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Perhaps you were missing us last week? Oh, yes, you were. Well, the sad fact is our menses have now aligned themselves with the full moon, and like a werewolf who begs you to lash him to a pole and not let him loose no matter how sorrowfully he bays, we donned our moose pajamas and barricaded ourself inside our house. We were simply too much woman for one woman's body.

[Becca, the new guys upstairs are kind of creeped out by all the menstruation talk, unless you can maybe link it with some kind of new pharmaceuticals with big advertising budgets?—eds.]

Unfortunately, that was the same week we saw Senator Dianne Feinstein address a big klatch at Costa Mesa's DoubleTree Hotel, so we had to wait until this week to note that Feinstein, in her surprisingly mellifluous voice, managed to excoriate the standings of Los Angeles Unified students without once mentioning that 70 percent of the district's students now live in poverty. Seventy percent! So while we all dined on a lovely fettuccine with roasted asparagus and other vegetables in a dainty cream sauce, Feinstein (herself possessor of more than $100 million—and that was years ago, when $100 million meant something!) came up with all manner of lovely solutions for our schools . . . except for any kind of solution to the fact that kids can't learn because they're hungry.

[Becca, the new guys upstairs want us to remind you that poor people are not our target audience because they don't buy anything except government cheese, and don't they get that for free? Can we move away from all the bummer poverty stuff?—eds.]

Well, so, enough about that. We've got more important things to talk about, like the Sun Theatre's big, bad Chris Isaak show, where Isaak mysteriously neglected to fall in love with us.

[Bec, we love hearing about your whimsically pathetic love life. Really, we do! But the new guys upstairs think it's more important to give a pat on the back to the folks at the Sun than to indulge in your sad little Isaak stalkings. Remember, they advertise with us—eds.] [Guys, I was going to pat them on the back: they gave me front-row tickets, the theater is decadently plush, and the show was both rocking and titillating, with all the ladies old and young swooning while Isaak promised to make them scream. And since Ken Phebus, the booker, moved to the Sun from the Coach House, it's the only venue in the county that can get Isaak to play there. But, Jesus, you guys! It has nothing to do with the fact that they advertise! We've never done that!—Becca] [Becca, it's no big deal; just be a team player. You like them anyway, right?—eds.]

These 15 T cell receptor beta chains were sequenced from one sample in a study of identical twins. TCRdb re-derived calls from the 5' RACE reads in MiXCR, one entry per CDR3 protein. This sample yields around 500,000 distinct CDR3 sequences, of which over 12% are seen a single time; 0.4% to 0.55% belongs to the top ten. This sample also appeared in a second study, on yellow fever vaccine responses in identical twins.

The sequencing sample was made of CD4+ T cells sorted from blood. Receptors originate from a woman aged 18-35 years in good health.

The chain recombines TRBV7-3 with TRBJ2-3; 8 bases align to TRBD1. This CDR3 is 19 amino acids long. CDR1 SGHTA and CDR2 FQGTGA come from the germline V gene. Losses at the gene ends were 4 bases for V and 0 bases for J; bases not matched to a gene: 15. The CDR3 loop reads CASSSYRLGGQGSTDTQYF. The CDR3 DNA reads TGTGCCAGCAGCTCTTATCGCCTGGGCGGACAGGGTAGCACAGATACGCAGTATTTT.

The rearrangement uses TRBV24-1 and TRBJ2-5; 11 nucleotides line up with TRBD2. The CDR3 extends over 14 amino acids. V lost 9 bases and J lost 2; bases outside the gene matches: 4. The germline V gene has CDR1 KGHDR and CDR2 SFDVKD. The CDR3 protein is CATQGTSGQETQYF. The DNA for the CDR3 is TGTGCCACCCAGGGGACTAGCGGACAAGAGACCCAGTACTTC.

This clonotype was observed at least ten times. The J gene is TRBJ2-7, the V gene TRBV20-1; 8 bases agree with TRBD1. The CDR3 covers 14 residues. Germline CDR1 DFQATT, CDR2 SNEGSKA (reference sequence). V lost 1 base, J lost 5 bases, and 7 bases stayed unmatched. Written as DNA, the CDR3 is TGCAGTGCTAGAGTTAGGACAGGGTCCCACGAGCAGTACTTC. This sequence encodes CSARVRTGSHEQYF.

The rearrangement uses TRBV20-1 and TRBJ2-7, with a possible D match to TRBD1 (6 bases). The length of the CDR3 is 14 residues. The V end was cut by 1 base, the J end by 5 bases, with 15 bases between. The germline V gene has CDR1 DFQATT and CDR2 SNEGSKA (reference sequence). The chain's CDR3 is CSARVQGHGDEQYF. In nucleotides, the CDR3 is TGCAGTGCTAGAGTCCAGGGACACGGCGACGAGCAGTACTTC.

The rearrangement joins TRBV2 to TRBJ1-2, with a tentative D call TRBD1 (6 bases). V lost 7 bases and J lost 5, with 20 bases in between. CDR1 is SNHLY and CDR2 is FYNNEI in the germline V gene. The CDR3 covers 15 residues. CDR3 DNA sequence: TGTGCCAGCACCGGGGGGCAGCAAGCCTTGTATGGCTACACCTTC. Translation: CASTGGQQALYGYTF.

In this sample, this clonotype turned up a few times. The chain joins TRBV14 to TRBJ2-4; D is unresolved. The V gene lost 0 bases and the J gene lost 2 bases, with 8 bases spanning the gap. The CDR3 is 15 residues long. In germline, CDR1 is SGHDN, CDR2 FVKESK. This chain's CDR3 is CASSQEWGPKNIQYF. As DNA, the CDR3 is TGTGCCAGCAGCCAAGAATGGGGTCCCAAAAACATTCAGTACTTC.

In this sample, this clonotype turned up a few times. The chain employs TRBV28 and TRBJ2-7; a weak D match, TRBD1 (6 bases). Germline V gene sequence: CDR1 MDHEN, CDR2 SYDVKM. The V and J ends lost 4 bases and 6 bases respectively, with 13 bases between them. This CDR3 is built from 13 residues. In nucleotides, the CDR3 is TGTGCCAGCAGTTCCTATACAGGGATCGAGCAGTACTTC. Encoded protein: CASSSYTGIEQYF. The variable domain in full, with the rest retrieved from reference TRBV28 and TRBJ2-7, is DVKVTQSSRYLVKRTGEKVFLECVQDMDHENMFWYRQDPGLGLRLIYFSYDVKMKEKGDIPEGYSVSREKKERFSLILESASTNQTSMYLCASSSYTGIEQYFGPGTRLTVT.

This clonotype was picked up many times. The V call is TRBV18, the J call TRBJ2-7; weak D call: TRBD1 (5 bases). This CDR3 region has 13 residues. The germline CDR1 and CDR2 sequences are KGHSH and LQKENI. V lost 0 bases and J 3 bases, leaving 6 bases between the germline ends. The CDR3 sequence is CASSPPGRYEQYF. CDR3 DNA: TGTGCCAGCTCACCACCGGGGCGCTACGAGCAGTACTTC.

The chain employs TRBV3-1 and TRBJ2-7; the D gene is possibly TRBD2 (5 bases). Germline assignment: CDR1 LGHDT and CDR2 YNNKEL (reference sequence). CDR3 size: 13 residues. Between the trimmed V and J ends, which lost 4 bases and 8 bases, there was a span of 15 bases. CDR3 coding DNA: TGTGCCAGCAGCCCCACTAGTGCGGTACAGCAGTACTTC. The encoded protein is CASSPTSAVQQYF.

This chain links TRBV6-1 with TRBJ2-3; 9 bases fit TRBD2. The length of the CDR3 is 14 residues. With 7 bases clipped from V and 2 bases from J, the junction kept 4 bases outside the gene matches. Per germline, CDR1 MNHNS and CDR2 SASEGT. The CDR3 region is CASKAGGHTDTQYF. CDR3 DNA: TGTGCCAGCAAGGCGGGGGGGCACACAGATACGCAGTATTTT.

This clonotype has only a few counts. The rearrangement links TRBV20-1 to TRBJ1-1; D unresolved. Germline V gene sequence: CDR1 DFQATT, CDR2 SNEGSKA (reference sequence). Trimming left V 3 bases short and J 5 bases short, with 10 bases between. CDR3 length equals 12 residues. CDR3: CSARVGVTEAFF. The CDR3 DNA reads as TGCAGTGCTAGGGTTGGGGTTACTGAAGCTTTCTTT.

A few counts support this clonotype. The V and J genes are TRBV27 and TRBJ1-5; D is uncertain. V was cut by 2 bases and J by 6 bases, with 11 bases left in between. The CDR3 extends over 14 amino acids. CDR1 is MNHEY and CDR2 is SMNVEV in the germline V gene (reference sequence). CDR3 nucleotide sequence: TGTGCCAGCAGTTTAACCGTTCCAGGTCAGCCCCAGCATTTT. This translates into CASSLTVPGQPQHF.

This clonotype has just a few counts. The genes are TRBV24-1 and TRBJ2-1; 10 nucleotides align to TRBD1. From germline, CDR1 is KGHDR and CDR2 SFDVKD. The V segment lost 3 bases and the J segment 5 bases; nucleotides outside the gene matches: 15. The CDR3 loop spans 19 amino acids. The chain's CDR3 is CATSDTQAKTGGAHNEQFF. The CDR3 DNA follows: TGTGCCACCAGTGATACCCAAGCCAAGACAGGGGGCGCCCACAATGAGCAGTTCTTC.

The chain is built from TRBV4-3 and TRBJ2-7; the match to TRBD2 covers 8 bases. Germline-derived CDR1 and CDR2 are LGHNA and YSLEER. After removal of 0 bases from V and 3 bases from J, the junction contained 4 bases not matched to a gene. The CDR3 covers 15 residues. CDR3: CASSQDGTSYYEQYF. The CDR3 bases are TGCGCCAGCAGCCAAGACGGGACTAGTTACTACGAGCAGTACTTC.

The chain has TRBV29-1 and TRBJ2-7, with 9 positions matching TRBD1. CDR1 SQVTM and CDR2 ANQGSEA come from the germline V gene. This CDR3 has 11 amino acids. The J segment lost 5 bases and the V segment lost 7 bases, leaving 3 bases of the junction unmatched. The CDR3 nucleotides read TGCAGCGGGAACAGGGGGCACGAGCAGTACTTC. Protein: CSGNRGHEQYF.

So our thanks go out to the folks at the Sun for putting on another in a line of ass-kickingly groovy shows. And remember: Patti Smith will be rocking you there on April 12! Call (714) 712-2700 for more info and to order your tickets!

On March 25, we indulged in a little Swallows' Day action, first taking in San Juan Capistrano's famous parade (it's the biggest non-motorized parade in the country, according to itself—and you know what that means! Horsies!) and then kicking up our heels at the Swallow's Inn along with seemingly several thousand other folks.